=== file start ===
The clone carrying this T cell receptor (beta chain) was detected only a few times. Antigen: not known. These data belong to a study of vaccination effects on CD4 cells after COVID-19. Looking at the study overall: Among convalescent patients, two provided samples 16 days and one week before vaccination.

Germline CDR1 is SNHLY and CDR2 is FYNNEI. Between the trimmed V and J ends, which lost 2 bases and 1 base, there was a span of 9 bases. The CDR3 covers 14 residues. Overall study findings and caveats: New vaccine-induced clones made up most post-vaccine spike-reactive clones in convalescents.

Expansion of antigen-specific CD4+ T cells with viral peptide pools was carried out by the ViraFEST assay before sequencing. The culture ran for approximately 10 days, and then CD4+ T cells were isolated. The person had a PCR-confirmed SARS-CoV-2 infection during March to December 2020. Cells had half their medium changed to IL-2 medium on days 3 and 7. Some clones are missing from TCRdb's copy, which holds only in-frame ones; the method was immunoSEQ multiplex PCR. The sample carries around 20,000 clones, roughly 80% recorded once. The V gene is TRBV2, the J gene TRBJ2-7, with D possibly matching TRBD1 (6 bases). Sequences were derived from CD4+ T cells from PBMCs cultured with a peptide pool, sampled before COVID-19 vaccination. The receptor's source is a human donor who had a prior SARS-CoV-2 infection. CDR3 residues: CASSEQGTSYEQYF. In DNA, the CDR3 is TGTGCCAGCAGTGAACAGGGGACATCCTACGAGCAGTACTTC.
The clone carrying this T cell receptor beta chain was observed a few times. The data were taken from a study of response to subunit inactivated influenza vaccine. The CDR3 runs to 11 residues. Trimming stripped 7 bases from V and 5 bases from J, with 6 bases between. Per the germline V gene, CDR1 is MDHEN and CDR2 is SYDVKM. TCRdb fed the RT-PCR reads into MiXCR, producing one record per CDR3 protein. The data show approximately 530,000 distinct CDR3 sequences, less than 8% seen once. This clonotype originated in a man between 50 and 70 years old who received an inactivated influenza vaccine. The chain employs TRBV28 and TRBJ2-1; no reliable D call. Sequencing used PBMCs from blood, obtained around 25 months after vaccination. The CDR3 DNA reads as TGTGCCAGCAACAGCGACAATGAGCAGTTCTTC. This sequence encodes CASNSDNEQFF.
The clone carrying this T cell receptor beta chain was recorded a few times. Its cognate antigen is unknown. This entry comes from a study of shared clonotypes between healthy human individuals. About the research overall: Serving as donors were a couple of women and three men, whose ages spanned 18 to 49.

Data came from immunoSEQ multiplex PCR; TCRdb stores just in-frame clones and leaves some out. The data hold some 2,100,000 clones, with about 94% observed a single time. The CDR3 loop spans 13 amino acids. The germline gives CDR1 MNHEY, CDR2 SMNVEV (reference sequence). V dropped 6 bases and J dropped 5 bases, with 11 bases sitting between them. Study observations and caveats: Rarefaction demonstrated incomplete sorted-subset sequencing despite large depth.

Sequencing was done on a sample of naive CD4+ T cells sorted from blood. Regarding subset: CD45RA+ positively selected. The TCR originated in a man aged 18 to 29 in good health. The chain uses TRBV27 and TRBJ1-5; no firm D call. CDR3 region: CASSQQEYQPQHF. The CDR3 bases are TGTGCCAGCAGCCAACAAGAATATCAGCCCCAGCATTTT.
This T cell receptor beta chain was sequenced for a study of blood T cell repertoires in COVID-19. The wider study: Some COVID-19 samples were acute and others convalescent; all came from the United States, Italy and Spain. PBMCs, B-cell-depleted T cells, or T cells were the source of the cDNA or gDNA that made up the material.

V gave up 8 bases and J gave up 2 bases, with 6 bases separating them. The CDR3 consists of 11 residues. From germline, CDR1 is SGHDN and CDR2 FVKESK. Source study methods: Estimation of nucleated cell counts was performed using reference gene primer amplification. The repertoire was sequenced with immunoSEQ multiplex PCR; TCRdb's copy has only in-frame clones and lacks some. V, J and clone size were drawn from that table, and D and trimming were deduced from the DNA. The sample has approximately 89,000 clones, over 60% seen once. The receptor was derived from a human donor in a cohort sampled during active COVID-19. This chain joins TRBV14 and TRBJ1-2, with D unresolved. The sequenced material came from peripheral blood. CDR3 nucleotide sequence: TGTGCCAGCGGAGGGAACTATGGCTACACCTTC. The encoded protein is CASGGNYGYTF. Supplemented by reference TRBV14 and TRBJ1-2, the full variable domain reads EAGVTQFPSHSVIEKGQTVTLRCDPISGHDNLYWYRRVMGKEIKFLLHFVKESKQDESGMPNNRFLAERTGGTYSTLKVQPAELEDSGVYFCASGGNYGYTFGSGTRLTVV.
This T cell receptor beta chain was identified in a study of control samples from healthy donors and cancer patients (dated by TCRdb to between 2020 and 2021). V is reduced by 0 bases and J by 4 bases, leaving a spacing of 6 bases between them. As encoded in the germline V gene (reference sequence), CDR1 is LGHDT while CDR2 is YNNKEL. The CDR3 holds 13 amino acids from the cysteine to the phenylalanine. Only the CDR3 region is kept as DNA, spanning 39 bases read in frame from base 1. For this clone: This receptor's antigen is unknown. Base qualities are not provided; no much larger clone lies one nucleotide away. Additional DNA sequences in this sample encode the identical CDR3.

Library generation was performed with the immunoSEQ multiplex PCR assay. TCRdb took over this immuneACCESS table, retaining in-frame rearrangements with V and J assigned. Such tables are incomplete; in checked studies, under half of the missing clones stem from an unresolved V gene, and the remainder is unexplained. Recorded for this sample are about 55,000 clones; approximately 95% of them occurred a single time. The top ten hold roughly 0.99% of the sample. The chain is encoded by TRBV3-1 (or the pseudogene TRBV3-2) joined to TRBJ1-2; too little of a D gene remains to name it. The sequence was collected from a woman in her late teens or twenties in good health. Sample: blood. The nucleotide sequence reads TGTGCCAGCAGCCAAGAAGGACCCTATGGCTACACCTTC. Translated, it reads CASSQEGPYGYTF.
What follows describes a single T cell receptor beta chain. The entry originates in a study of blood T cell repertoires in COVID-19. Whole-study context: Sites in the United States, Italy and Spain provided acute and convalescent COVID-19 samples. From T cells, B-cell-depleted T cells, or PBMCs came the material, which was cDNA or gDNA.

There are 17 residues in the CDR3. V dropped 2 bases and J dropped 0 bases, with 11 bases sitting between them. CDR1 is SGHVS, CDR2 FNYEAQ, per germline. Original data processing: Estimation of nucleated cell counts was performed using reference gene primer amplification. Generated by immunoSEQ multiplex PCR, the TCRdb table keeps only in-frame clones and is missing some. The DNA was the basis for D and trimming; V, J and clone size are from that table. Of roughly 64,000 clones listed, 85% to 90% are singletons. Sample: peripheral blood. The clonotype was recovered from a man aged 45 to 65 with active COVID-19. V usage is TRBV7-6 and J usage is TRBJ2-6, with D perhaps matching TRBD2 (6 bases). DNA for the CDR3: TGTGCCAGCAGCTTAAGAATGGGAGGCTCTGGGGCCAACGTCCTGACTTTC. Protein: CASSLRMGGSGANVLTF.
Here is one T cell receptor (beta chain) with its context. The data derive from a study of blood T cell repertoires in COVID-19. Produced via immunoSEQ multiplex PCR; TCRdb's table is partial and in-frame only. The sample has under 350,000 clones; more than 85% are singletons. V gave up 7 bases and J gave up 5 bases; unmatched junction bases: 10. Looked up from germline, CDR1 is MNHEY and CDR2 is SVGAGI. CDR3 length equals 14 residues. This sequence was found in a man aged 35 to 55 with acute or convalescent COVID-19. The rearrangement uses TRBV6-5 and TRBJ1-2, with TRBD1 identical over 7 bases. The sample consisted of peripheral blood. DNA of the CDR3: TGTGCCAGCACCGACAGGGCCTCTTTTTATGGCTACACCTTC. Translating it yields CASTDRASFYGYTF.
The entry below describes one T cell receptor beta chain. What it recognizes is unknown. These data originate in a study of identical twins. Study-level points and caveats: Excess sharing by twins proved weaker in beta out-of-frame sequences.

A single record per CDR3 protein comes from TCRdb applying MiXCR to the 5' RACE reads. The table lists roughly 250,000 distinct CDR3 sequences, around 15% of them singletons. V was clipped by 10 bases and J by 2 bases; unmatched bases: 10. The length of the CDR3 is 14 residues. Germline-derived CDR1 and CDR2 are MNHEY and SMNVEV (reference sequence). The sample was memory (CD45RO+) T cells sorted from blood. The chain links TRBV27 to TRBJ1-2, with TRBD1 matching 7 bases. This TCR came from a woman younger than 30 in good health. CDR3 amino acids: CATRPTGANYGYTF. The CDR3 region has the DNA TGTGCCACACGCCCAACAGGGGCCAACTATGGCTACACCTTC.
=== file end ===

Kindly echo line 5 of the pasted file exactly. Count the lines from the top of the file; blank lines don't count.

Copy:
The clone carrying this T cell receptor beta chain was recorded a few times. Its cognate antigen is unknown. This entry comes from a study of shared clonotypes between healthy human individuals. About the research overall: Serving as donors were a couple of women and three men, whose ages spanned 18 to 49.